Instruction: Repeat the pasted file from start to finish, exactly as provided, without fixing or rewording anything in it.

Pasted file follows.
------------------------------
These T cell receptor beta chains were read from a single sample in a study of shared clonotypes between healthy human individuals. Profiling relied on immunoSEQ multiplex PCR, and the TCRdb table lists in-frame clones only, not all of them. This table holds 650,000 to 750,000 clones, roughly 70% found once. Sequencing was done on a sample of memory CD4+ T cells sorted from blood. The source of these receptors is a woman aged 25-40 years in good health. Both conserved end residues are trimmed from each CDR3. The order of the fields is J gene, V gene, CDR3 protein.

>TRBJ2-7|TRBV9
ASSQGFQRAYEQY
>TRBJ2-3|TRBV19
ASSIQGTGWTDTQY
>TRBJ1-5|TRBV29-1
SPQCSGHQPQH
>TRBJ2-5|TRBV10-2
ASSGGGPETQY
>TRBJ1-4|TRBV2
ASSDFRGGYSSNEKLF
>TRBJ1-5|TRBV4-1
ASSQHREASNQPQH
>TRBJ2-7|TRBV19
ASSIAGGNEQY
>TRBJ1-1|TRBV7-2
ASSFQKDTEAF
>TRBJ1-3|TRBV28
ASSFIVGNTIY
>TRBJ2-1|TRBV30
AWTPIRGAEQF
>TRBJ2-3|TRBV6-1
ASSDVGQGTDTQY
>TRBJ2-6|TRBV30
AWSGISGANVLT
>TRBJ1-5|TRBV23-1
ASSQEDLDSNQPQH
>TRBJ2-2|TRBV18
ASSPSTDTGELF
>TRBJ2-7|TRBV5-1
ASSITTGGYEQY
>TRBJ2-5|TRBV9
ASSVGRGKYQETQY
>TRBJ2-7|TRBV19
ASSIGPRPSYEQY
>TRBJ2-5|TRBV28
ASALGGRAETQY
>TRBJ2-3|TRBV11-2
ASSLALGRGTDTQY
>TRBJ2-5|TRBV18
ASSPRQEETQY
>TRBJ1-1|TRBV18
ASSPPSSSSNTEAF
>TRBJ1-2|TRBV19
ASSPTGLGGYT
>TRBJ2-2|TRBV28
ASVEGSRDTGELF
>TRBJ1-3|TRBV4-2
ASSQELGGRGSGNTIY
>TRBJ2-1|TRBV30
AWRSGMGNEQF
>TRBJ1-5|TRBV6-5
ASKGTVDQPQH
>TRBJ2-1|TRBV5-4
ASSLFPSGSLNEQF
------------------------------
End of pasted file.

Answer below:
These T cell receptor beta chains were read from a single sample in a study of shared clonotypes between healthy human individuals. Profiling relied on immunoSEQ multiplex PCR, and the TCRdb table lists in-frame clones only, not all of them. This table holds 650,000 to 750,000 clones, roughly 70% found once. Sequencing was done on a sample of memory CD4+ T cells sorted from blood. The source of these receptors is a woman aged 25-40 years in good health. Both conserved end residues are trimmed from each CDR3. The order of the fields is J gene, V gene, CDR3 protein.

>TRBJ2-7|TRBV9
ASSQGFQRAYEQY
>TRBJ2-3|TRBV19
ASSIQGTGWTDTQY
>TRBJ1-5|TRBV29-1
SPQCSGHQPQH
>TRBJ2-5|TRBV10-2
ASSGGGPETQY
>TRBJ1-4|TRBV2
ASSDFRGGYSSNEKLF
>TRBJ1-5|TRBV4-1
ASSQHREASNQPQH
>TRBJ2-7|TRBV19
ASSIAGGNEQY
>TRBJ1-1|TRBV7-2
ASSFQKDTEAF
>TRBJ1-3|TRBV28
ASSFIVGNTIY
>TRBJ2-1|TRBV30
AWTPIRGAEQF
>TRBJ2-3|TRBV6-1
ASSDVGQGTDTQY
>TRBJ2-6|TRBV30
AWSGISGANVLT
>TRBJ1-5|TRBV23-1
ASSQEDLDSNQPQH
>TRBJ2-2|TRBV18
ASSPSTDTGELF
>TRBJ2-7|TRBV5-1
ASSITTGGYEQY
>TRBJ2-5|TRBV9
ASSVGRGKYQETQY
>TRBJ2-7|TRBV19
ASSIGPRPSYEQY
>TRBJ2-5|TRBV28
ASALGGRAETQY
>TRBJ2-3|TRBV11-2
ASSLALGRGTDTQY
>TRBJ2-5|TRBV18
ASSPRQEETQY
>TRBJ1-1|TRBV18
ASSPPSSSSNTEAF
>TRBJ1-2|TRBV19
ASSPTGLGGYT
>TRBJ2-2|TRBV28
ASVEGSRDTGELF
>TRBJ1-3|TRBV4-2
ASSQELGGRGSGNTIY
>TRBJ2-1|TRBV30
AWRSGMGNEQF
>TRBJ1-5|TRBV6-5
ASKGTVDQPQH
>TRBJ2-1|TRBV5-4
ASSLFPSGSLNEQF